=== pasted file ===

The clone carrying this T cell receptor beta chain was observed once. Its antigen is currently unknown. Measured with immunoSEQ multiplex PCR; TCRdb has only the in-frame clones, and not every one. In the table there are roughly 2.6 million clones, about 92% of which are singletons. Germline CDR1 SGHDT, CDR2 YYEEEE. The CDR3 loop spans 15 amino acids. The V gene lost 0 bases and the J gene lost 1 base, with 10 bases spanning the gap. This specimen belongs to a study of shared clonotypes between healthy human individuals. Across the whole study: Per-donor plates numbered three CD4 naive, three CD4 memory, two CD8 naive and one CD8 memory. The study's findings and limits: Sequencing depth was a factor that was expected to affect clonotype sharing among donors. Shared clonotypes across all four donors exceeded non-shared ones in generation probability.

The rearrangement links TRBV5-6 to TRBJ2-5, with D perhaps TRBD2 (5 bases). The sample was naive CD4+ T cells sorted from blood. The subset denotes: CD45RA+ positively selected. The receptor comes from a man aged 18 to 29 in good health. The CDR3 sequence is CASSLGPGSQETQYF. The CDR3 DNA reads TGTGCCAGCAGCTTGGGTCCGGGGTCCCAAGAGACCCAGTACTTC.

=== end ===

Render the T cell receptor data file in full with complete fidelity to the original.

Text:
The clone carrying this T cell receptor beta chain was observed once. Its antigen is currently unknown. Measured with immunoSEQ multiplex PCR; TCRdb has only the in-frame clones, and not every one. In the table there are roughly 2.6 million clones, about 92% of which are singletons. Germline CDR1 SGHDT, CDR2 YYEEEE. The CDR3 loop spans 15 amino acids. The V gene lost 0 bases and the J gene lost 1 base, with 10 bases spanning the gap. This specimen belongs to a study of shared clonotypes between healthy human individuals. Across the whole study: Per-donor plates numbered three CD4 naive, three CD4 memory, two CD8 naive and one CD8 memory. The study's findings and limits: Sequencing depth was a factor that was expected to affect clonotype sharing among donors. Shared clonotypes across all four donors exceeded non-shared ones in generation probability.

The rearrangement links TRBV5-6 to TRBJ2-5, with D perhaps TRBD2 (5 bases). The sample was naive CD4+ T cells sorted from blood. The subset denotes: CD45RA+ positively selected. The receptor comes from a man aged 18 to 29 in good health. The CDR3 sequence is CASSLGPGSQETQYF. The CDR3 DNA reads TGTGCCAGCAGCTTGGGTCCGGGGTCCCAAGAGACCCAGTACTTC.